Voter ID

Photo: Rosanell Eaton and Mary E. Perry
Jorge Valencia

Elderly minority people who are unfamiliar with North Carolina’s new photo identification requirement for voting are likely to not participate in national or local elections because they may find it difficult to obtain proper documentation to show at the ballot, according to testimony in federal court on Monday.

A picture of a voting sign.
Tom Arthur / Wikipedia

A federal judge in Winston-Salem began hearing arguments Monday in a case challenging North Carolina’s new voting law. It is the second time U.S. District Judge Thomas Schroeder has presided over a trial involving the controversial legislation. This week’s arguments deal with whether it is constitutional to ask people to show photo identification in order to vote, along with how state officials are educating voters about the new law.

Two ads on NC's Controversial Voting Law
North Carolina Board of Elections, Democracy North Carolina

The North Carolina chapter of the NAACP complained this week that state officials are misleading voters with their educational campaign about the state’s controversial election law. The measure will require voting officials to ask voters for photo identification.

The NAACP argues the ads should inform voters that they can cast ballots "with or without a photo ID. The board of election’s posters and flyers say, “Most voters will need to show acceptable photo ID.”

New Laws In North Carolina

Jan 7, 2016
N.C. General Assembly, State Legislature
Dave DeWitt

A new year means new laws on the books. The state now requires doctors performing abortions after the 16th week to send ultrasounds to state health officials. Supporters say it protects women’s health, but opponents say the law violates patient privacy and is meant to intimidate physicians.

Plus, when you head to the polls in March, you’ll now need a photo ID due to a law passed in 2013 that goes into effect this year.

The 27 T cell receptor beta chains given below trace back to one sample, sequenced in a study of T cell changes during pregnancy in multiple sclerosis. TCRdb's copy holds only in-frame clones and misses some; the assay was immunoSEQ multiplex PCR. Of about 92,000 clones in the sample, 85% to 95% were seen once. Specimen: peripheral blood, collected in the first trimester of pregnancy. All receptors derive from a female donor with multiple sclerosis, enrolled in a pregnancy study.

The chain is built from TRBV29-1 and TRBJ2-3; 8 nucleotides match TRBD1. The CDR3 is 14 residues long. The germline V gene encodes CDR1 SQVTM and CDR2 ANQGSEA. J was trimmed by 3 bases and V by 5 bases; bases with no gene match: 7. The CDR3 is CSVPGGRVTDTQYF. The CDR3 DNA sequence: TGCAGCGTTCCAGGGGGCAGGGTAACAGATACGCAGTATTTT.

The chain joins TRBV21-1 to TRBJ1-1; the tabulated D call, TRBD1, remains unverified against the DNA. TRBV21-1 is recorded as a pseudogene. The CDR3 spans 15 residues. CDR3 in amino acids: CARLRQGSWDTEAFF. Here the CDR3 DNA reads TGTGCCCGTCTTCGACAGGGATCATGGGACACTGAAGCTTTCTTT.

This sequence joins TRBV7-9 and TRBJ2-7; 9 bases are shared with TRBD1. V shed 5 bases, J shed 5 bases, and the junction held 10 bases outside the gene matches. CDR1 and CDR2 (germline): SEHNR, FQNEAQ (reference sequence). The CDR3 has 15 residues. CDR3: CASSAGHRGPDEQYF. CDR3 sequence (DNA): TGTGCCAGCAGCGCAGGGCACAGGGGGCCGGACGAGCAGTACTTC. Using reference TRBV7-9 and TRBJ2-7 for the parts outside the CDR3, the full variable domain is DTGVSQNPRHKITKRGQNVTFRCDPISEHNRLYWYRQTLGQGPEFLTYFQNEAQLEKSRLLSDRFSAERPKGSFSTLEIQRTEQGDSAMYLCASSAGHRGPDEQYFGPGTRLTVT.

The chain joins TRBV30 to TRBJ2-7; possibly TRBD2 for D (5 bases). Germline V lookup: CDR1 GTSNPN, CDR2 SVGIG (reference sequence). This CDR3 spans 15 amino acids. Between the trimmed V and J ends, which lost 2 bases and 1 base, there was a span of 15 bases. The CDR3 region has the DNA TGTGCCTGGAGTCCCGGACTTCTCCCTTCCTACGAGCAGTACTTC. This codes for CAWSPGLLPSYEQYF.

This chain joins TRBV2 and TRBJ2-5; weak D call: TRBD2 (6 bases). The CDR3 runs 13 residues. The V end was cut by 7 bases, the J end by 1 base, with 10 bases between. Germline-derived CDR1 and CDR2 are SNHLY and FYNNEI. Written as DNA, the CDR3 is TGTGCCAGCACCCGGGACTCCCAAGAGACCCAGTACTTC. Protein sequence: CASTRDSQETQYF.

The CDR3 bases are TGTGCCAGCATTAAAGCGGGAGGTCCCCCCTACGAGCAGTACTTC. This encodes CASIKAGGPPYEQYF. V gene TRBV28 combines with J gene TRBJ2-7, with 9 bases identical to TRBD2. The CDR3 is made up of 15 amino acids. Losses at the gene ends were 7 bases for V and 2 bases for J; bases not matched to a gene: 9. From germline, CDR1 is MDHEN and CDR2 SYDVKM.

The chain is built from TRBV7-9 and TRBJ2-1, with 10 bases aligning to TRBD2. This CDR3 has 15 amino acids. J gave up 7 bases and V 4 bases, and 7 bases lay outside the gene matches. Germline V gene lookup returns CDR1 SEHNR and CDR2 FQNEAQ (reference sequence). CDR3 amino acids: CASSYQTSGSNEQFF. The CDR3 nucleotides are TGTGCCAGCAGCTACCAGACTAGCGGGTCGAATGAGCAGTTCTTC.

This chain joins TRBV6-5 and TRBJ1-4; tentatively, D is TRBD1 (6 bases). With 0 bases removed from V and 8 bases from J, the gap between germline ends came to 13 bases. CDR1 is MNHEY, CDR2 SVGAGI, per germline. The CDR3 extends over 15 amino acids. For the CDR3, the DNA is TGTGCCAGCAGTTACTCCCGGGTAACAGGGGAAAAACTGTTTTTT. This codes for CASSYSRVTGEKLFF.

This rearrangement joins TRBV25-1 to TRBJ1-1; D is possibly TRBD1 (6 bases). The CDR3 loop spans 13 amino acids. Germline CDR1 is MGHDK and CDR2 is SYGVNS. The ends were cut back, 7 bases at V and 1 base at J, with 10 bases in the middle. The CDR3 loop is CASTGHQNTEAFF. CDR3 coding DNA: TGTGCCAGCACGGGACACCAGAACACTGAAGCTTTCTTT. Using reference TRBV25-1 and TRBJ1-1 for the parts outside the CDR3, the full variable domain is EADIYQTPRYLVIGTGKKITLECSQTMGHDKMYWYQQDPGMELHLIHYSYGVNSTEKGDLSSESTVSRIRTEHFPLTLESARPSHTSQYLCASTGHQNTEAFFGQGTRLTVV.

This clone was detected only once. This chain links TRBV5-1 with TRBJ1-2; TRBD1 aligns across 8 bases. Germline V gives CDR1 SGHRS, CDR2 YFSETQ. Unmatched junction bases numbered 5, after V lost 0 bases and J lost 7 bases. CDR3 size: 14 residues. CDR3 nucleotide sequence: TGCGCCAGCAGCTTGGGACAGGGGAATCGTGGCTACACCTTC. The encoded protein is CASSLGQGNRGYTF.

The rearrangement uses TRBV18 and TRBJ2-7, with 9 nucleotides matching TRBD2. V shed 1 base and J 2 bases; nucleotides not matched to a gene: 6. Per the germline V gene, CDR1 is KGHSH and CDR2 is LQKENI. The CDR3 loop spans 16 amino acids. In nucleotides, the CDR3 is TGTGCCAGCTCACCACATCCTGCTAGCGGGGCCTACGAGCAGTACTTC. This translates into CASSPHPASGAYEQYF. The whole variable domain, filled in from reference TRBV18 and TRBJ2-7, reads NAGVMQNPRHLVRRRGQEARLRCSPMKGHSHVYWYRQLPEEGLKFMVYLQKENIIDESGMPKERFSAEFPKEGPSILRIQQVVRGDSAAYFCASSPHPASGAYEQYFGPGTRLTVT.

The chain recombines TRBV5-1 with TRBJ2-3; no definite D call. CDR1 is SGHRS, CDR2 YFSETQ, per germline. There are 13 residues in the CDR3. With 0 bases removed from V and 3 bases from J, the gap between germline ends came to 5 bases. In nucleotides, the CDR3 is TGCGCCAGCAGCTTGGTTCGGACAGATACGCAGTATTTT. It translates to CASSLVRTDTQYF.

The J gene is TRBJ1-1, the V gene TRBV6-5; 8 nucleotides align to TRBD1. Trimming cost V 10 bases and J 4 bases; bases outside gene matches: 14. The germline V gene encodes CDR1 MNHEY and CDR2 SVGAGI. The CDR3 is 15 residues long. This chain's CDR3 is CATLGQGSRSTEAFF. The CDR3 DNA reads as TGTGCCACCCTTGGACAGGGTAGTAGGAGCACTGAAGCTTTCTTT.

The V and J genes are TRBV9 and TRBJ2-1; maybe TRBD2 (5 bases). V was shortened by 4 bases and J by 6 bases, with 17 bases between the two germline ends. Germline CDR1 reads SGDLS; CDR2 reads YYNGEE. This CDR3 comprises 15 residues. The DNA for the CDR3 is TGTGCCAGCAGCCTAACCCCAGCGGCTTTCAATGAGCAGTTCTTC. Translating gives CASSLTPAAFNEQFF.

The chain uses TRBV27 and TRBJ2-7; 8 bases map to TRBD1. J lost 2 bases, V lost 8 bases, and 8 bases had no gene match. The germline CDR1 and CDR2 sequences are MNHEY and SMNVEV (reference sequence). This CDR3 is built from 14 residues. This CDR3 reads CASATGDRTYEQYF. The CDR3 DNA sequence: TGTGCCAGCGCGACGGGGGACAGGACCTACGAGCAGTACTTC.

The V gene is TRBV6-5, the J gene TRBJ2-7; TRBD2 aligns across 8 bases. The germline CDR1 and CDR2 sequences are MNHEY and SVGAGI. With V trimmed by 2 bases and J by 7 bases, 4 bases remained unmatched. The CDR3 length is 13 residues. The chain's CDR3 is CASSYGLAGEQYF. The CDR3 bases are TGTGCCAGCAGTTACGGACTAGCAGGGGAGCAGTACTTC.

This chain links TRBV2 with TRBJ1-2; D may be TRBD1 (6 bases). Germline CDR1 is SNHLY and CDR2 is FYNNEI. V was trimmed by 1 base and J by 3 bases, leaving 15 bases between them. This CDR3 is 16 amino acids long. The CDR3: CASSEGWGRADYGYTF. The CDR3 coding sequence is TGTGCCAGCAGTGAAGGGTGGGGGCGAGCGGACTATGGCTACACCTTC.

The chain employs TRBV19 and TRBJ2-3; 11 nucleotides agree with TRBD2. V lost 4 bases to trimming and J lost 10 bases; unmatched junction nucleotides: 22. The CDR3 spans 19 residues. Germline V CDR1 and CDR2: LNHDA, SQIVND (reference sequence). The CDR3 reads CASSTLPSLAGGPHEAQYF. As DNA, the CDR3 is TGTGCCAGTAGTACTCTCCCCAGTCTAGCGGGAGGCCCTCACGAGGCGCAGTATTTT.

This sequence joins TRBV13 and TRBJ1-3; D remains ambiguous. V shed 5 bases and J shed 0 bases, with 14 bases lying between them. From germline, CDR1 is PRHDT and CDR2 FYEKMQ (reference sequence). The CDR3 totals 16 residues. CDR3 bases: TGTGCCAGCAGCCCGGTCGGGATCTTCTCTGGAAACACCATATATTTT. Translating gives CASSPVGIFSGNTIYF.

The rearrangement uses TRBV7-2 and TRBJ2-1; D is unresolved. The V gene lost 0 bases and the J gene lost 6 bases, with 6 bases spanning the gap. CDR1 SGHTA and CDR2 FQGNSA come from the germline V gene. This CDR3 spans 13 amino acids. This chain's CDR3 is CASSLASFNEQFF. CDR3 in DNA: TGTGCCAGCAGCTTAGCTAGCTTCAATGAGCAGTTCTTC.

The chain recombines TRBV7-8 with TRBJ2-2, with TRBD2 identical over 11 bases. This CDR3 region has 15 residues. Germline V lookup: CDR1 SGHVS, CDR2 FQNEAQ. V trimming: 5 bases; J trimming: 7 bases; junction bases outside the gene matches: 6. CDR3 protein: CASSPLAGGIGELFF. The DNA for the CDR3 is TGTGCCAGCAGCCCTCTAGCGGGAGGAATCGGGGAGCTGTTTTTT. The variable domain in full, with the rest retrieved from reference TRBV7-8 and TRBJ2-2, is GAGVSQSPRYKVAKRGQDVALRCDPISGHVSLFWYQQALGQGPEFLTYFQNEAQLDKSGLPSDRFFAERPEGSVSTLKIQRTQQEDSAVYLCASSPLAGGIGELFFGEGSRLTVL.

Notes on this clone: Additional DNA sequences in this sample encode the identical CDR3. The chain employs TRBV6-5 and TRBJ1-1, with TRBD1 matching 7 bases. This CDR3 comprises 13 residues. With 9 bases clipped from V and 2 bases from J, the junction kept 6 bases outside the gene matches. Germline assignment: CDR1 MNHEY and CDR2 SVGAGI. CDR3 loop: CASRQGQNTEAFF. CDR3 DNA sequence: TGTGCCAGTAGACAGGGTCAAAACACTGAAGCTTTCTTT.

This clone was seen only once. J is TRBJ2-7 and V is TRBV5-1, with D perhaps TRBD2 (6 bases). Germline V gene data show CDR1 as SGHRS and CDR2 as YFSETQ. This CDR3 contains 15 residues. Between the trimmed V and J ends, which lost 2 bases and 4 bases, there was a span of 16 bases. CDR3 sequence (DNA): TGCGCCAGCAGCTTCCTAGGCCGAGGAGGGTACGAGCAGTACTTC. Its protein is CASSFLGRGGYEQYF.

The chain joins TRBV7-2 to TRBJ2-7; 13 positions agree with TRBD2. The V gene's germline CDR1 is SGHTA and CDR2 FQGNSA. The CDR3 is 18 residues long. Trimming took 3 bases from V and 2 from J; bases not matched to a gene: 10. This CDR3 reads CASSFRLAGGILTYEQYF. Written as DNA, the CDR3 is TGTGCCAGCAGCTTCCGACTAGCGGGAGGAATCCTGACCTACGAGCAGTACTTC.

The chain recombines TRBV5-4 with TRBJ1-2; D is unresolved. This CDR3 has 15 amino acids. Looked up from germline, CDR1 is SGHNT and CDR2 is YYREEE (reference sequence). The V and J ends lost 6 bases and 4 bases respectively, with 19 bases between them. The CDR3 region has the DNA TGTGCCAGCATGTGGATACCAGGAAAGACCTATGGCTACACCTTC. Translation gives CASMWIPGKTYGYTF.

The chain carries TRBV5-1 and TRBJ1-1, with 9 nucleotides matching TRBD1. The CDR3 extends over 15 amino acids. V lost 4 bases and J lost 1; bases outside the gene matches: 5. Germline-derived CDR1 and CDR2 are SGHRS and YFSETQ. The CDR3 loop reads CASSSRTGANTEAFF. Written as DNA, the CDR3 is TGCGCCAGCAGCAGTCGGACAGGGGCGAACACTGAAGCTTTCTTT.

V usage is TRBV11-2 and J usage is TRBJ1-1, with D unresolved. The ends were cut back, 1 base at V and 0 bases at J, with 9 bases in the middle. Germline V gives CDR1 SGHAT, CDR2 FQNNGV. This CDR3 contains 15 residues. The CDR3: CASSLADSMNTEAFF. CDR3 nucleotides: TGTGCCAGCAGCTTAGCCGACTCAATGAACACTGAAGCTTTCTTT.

Photo: North Carolina license plates
Flickr User Eugena Ossi

Almost two dozen laws will go into effect on Jan. 1, impacting issues including health, transportation and firearm ownership in North Carolina.

Voter Sticker
Vox Efx on Flickr

The NAACP is seeking an injunction to halt the state's new voter identification law in the March primary elections.

Litigation over the law was put on hold until January, after legislators amended it this summer. Under the revised law, voters who don't have state-issued IDs must fill out a form explaining why they couldn't get one.

North Carolina NAACP President Rev. William Barber says an amendment to the law now requires voters without IDs to fill out a form explaining why they couldn't get one. Barber says that's confusing and intimidating.

Photo: Rosanell Eaton and Mary E. Perry
Jorge Valencia

A federal court judge in Winston-Salem is scheduled to hear arguments Friday on whether to throw out parts of three lawsuits that challenge North Carolina’s 2013 election law changes.

U.S. District Court Judge Thomas Schroeder is expected to hear from attorneys on whether he should dismiss portions of the suits that challenge the state’s new requirement for voters to show qualifying photo identification at polling stations.

A picture of a voting sign.
Tom Arthur / Wikipedia

Volunteers hit the streets for National Voter Registration Day Tuesday, asking neighbors if their registration is current.

There are 6.3 million voters registered in North Carolina. Whether they are all registered in the counties they plan to vote in come Election Day is a different story.

Josh Lawson of the State Board of Elections says many voters have shown up at the polls in the past to find they weren't actually registered in the county they planned to vote in.

An image of a person rallying outside a voting rights trial in Winston-Salem
Kimberly Pierce Cartwright / WNCU Public Radio 90.7 FM

The first week of a federal trial challenging North Carolina’s voting regulations is wrapping up in Winston-Salem. The plaintiffs - a group including the U.S. Department of Justice,  the NAACP, and League of Women Voters - aim to prove whether House Bill 589, enacted in 2013 by a Republican-led state legislature discriminated against minority voters.

Photo: Rosanell Eaton and Mary E. Perry
Jorge Valencia

The federal trial challenging North Carolina's new voting regulations continues Tuesday morning in Winston-Salem.

Inside the courtroom yesterday were opening arguments and testimony from seven witnesses. An attorney for the plaintiffs, Penda Hare, called this case a pivotal moment in the civil rights movement, one she says will have a lasting and decisive impact on African American and Latino voters for years to come.

Outside the courthouse was a massive Moral Monday protest and a march through downtown.

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